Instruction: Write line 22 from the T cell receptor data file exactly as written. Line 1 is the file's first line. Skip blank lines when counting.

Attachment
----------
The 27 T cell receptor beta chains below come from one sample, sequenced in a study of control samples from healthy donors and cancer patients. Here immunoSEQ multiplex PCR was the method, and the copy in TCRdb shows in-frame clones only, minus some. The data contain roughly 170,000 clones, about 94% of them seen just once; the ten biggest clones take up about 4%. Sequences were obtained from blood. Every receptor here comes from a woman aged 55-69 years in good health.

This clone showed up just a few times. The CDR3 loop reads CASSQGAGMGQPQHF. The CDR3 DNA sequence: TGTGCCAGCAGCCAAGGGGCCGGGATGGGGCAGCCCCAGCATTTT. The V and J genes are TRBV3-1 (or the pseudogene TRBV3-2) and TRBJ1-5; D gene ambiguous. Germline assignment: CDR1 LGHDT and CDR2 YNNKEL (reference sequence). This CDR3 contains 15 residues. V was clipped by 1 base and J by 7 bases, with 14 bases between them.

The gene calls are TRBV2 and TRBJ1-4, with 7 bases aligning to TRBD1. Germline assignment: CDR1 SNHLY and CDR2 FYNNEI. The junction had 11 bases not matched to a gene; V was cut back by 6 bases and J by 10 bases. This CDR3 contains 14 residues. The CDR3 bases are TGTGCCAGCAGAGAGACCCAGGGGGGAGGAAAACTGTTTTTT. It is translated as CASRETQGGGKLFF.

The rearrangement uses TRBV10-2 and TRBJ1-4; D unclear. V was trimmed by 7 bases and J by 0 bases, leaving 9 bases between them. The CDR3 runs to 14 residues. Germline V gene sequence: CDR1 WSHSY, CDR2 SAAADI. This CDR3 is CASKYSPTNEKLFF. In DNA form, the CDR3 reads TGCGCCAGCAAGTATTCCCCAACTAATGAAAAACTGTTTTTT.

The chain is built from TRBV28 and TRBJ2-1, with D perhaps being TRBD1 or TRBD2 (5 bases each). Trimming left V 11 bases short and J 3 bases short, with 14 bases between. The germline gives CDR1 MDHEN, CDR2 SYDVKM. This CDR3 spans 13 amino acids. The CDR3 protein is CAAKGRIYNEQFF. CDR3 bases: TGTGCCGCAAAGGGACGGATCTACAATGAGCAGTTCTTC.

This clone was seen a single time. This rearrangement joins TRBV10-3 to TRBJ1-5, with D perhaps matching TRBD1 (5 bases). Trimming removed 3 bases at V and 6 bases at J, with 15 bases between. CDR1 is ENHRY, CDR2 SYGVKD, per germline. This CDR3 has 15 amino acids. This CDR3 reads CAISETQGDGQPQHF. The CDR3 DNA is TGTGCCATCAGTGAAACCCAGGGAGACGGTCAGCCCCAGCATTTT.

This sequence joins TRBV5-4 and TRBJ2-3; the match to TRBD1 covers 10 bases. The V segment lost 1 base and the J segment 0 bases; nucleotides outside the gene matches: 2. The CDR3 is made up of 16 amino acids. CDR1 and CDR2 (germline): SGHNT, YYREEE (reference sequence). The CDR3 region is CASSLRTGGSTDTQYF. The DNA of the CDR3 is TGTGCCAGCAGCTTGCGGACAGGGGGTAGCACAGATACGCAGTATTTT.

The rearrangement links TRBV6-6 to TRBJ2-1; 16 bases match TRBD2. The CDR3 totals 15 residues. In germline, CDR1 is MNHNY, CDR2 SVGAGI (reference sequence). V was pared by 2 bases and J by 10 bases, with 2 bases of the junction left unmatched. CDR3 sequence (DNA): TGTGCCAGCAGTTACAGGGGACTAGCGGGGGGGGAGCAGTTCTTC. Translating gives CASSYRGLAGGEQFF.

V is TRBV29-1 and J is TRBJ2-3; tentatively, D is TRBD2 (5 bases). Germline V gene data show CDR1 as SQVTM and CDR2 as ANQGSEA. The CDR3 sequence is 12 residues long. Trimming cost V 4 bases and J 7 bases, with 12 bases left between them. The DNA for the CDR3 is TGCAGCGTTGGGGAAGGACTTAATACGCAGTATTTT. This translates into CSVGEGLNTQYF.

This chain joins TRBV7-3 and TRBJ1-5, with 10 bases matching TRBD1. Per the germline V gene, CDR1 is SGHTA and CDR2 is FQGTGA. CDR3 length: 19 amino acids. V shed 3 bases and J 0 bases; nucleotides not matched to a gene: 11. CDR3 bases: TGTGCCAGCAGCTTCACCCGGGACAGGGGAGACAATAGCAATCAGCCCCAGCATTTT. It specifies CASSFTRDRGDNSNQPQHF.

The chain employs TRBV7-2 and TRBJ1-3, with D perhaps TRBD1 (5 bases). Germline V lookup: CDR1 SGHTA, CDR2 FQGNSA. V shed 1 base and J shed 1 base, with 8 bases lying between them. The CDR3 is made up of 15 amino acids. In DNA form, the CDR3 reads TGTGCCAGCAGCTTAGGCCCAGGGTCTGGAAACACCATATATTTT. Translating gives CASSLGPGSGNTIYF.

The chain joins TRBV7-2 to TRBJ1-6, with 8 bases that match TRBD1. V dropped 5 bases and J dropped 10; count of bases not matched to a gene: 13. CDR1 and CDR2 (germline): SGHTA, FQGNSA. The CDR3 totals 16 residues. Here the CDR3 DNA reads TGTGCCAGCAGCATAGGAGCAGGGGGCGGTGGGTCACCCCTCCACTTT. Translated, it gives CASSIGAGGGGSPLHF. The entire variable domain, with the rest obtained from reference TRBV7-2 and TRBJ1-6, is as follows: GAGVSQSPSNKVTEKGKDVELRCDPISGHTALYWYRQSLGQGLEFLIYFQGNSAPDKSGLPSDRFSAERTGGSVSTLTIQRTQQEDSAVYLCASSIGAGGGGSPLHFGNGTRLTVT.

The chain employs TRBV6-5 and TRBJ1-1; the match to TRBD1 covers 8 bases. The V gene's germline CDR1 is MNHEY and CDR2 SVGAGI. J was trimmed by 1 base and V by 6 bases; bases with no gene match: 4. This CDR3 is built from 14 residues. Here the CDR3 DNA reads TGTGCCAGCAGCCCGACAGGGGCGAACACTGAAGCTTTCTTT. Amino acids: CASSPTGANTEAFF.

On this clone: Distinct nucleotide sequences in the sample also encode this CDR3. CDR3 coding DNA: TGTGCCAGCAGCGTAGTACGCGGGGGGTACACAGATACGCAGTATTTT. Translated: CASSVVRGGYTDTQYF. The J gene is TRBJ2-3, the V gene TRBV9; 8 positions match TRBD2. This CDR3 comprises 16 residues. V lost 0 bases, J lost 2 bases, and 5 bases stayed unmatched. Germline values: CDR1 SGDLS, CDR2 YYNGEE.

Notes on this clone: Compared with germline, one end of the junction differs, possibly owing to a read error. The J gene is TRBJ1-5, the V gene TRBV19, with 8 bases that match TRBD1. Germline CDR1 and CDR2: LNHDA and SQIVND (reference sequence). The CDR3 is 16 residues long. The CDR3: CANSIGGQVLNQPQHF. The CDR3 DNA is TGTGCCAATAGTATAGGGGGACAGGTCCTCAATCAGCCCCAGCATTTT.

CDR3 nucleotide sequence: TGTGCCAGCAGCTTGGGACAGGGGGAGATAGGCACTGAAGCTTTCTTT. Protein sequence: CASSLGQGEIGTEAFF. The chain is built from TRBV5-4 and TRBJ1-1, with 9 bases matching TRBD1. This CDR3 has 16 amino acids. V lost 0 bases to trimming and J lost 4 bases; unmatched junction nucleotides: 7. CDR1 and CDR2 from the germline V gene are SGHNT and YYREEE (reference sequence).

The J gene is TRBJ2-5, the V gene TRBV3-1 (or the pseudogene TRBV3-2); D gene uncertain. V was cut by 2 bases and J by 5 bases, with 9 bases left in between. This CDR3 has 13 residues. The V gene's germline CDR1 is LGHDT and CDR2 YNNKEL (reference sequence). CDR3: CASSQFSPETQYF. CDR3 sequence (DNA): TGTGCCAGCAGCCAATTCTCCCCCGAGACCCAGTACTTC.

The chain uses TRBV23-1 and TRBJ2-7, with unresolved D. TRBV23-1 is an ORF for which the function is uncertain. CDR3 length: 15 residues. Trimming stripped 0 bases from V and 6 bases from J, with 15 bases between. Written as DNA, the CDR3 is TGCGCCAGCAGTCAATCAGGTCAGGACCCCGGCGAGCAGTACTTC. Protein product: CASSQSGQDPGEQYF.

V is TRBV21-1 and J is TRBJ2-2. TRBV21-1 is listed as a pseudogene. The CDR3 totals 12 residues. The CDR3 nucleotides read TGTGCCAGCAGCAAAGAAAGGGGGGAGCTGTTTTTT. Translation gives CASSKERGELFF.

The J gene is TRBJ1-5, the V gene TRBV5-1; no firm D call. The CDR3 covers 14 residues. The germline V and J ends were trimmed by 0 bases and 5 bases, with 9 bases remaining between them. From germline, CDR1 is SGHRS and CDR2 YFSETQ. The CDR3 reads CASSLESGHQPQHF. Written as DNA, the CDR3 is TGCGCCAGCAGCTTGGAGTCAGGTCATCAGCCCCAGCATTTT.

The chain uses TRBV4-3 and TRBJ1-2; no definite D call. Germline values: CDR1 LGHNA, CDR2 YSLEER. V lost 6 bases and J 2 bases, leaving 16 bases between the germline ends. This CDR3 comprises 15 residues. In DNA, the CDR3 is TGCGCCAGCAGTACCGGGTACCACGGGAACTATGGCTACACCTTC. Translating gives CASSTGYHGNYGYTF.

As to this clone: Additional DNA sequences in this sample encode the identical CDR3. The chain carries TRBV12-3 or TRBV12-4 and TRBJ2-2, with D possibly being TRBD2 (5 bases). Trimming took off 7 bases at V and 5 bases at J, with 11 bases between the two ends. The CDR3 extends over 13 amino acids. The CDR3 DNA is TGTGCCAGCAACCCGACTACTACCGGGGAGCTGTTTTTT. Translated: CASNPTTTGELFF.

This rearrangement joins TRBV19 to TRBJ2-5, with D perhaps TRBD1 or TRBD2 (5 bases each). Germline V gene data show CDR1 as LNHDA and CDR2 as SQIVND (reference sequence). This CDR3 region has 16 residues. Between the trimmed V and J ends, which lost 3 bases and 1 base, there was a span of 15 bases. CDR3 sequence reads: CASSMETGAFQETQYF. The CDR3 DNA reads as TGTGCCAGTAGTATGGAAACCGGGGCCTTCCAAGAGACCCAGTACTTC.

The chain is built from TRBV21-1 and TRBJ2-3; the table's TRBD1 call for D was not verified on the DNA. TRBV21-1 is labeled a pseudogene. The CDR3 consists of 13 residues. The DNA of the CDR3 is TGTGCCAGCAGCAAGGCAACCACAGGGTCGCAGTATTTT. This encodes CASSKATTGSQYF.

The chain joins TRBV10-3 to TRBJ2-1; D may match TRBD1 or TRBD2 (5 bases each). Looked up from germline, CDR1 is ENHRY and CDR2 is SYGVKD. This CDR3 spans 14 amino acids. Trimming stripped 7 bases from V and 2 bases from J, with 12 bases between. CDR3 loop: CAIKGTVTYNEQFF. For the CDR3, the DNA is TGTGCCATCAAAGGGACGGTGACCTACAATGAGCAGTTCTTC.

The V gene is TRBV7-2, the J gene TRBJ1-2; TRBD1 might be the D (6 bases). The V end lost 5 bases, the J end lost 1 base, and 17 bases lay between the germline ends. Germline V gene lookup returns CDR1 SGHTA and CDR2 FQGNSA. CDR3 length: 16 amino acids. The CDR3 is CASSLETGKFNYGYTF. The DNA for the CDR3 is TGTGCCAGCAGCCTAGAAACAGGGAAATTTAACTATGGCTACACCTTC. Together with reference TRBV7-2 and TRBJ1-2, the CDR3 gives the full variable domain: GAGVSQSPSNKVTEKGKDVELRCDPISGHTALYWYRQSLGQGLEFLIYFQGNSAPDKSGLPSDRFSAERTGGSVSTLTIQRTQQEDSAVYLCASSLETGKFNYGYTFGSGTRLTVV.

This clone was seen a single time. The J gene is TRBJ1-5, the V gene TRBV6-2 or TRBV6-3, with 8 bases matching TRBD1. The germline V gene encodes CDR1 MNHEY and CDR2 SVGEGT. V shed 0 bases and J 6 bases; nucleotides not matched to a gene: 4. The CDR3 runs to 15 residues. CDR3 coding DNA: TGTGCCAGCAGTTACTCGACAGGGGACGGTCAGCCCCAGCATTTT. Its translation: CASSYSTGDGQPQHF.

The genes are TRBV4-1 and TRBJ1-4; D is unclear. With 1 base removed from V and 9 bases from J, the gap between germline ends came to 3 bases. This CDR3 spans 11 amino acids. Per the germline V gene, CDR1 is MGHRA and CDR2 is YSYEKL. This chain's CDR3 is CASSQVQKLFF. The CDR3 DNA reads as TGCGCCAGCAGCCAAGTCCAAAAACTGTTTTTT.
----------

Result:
As to this clone: Additional DNA sequences in this sample encode the identical CDR3. The chain carries TRBV12-3 or TRBV12-4 and TRBJ2-2, with D possibly being TRBD2 (5 bases). Trimming took off 7 bases at V and 5 bases at J, with 11 bases between the two ends. The CDR3 extends over 13 amino acids. The CDR3 DNA is TGTGCCAGCAACCCGACTACTACCGGGGAGCTGTTTTTT. Translated: CASNPTTTGELFF.